But how much more fraud occurred is unknown, he said.
Medicare is not the only target of medical billing fraud. The amount of bogus claims filed with private insurance companies is estimated to range between 3 percent and 10 percent of all billings, costing between $68 billion and $226 billion a year.
For all the suspicions of medical fraud, proving it is time consuming and difficult.
Investigations usually result in little more than a hand slap for the physicians. In November, six Las Vegas doctors — Dr. Robert Shreck, Dr. Tony Q.F. Chin, Dr. Craig M. Jorgenson, Dr. Wen Liang, Dr. Mohammed Najmi and Dr. Edmund Pasimio — several of them leaders in the medical community, paid $625,000 to Medicare after being accused of getting kickbacks for referring patients to a nurse practitioner, who performed unnecessary procedures. They were not required to admit any guilt in the settlement and continue to practice in the community.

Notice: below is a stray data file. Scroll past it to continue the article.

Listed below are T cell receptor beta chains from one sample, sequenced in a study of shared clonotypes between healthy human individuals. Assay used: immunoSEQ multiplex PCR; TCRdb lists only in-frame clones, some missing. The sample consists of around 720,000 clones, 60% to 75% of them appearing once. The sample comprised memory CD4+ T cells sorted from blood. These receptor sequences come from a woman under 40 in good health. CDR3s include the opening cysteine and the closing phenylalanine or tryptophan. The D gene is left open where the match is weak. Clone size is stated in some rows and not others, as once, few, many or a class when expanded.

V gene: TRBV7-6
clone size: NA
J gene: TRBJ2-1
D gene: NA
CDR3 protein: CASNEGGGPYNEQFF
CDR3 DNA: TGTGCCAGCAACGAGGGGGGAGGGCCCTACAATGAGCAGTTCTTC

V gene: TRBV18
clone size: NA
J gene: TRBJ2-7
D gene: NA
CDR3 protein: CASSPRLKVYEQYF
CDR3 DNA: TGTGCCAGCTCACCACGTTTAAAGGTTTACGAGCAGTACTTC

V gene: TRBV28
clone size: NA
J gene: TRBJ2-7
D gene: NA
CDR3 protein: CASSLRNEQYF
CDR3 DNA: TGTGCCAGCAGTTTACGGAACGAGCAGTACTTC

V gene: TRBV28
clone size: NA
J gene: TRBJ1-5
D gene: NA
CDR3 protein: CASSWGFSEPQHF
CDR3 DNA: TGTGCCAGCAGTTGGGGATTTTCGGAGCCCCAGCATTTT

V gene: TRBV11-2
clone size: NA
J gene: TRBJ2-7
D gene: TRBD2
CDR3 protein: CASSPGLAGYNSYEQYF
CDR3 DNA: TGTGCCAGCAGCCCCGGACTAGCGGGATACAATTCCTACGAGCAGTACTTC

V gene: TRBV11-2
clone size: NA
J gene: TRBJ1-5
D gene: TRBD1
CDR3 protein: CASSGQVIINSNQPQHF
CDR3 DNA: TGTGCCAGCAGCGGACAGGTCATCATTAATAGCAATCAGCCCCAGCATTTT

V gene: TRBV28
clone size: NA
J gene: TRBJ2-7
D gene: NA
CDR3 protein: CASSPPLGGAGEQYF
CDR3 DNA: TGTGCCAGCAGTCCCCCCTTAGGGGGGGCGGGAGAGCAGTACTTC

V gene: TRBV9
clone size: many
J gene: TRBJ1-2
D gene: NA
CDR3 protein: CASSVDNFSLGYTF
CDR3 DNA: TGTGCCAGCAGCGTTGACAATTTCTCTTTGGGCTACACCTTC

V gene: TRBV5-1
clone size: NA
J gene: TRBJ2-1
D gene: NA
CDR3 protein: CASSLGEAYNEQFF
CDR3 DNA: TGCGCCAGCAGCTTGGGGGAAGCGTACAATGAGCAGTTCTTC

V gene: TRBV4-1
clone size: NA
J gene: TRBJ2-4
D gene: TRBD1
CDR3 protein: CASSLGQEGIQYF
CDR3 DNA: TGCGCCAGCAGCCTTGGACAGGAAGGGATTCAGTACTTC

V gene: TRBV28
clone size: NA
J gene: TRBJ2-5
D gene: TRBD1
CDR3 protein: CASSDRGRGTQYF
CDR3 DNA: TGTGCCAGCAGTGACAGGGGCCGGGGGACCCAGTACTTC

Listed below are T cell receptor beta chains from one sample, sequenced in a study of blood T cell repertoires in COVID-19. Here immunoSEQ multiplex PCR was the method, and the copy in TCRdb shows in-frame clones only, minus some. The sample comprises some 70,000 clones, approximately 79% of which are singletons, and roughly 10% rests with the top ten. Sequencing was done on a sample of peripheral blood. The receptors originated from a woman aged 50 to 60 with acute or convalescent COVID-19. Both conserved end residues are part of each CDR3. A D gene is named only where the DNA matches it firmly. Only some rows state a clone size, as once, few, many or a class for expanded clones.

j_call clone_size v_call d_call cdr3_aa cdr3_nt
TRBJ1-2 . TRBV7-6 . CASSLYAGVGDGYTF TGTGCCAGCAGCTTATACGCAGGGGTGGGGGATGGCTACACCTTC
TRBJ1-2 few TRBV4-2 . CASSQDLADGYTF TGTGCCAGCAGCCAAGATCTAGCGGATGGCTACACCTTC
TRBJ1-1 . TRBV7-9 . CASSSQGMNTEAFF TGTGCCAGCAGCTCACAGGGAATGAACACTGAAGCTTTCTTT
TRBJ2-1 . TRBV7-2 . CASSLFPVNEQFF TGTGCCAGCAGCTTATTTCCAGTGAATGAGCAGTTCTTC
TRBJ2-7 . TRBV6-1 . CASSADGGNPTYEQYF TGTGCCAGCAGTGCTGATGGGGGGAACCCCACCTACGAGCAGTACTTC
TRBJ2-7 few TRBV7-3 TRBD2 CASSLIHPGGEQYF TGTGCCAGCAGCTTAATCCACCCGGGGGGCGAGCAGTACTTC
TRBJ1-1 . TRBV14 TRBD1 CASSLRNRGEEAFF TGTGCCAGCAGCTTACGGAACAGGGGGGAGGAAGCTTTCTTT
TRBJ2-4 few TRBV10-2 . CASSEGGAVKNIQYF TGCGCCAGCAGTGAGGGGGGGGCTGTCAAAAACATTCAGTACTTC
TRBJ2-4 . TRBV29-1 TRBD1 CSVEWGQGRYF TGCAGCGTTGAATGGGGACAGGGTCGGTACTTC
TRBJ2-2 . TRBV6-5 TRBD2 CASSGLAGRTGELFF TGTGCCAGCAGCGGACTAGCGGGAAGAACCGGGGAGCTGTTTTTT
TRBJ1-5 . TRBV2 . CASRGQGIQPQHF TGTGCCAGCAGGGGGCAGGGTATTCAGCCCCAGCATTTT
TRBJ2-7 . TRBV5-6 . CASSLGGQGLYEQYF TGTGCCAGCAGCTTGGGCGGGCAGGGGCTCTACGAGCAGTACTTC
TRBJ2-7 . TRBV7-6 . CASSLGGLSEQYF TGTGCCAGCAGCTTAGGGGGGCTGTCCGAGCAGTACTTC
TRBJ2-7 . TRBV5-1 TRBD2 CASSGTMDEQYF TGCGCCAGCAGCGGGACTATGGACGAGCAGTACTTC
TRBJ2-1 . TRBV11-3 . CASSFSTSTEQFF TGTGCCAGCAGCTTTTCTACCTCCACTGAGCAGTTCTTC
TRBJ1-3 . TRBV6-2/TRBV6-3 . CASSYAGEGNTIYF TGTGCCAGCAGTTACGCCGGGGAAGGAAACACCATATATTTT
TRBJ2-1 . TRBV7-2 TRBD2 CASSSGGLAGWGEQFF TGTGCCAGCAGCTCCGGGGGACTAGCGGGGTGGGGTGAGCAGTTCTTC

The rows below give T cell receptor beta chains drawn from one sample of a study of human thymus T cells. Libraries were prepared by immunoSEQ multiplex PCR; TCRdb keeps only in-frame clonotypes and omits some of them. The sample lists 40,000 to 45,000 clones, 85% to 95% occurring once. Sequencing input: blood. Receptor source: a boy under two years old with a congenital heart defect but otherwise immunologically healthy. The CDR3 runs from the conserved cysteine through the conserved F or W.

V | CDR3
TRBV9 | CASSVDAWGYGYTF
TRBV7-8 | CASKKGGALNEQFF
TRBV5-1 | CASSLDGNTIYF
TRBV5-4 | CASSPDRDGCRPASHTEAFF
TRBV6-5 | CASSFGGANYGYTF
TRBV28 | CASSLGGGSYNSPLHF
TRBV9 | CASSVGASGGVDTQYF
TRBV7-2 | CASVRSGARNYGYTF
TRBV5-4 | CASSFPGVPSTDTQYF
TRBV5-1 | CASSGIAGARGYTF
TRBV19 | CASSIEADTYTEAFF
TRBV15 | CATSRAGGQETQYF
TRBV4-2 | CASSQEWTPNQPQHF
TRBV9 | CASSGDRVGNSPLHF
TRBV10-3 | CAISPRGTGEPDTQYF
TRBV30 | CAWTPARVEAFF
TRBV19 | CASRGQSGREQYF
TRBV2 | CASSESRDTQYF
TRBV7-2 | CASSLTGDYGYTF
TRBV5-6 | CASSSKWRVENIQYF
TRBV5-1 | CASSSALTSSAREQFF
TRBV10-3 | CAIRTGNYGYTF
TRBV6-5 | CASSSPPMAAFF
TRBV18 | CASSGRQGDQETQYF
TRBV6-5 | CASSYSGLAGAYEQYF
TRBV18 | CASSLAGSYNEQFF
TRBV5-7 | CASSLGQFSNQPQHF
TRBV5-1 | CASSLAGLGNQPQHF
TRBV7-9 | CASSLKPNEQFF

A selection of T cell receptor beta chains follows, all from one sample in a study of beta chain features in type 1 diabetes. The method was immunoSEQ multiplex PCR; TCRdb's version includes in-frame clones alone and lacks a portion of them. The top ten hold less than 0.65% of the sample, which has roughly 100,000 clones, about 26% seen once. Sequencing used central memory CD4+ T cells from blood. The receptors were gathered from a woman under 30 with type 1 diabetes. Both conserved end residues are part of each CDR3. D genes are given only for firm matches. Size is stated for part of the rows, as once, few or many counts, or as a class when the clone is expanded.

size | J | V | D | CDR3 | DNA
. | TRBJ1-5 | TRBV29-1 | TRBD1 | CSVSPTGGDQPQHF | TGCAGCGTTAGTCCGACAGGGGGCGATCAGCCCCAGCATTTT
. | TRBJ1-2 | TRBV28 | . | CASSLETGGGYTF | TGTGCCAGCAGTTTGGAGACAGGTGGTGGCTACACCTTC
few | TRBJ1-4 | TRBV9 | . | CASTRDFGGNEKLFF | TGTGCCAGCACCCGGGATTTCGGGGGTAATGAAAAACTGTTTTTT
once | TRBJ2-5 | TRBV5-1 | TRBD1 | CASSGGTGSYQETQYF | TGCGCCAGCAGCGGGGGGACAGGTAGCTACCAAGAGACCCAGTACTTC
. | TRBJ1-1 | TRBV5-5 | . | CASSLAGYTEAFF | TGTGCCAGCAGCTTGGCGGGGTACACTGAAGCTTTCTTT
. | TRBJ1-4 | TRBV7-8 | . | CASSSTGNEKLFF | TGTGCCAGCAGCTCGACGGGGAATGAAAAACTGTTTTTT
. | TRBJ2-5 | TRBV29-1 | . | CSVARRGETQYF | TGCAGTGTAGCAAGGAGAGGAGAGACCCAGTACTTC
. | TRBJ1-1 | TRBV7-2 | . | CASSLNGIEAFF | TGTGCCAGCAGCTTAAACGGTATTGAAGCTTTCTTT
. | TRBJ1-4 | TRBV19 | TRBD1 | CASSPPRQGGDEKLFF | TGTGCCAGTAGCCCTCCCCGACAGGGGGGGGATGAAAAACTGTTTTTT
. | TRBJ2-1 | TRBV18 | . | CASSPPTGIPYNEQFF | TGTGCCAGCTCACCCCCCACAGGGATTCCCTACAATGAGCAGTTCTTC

And on Wednesday, Las Vegas radiologists Dr. William Boren and Dr. Luke Cesaretti agreed to pay $2 million to resolve allegations that they submitted false or fraudulent claims to Medicare. They did not have to admit any liability.
The 2004 Medicare audit of Joshi raises the question of how many patients an infectious disease specialist can reasonably care for in a single day.
Neubauer has no apparent reason to hold a grudge against Joshi, and Joshi says he is still friendly toward her. But she said she suspects that Joshi routinely billed for services he did not provide. She said when she balked at filing a high number of daily billings, he said, “Don’t worry about it, just do it.”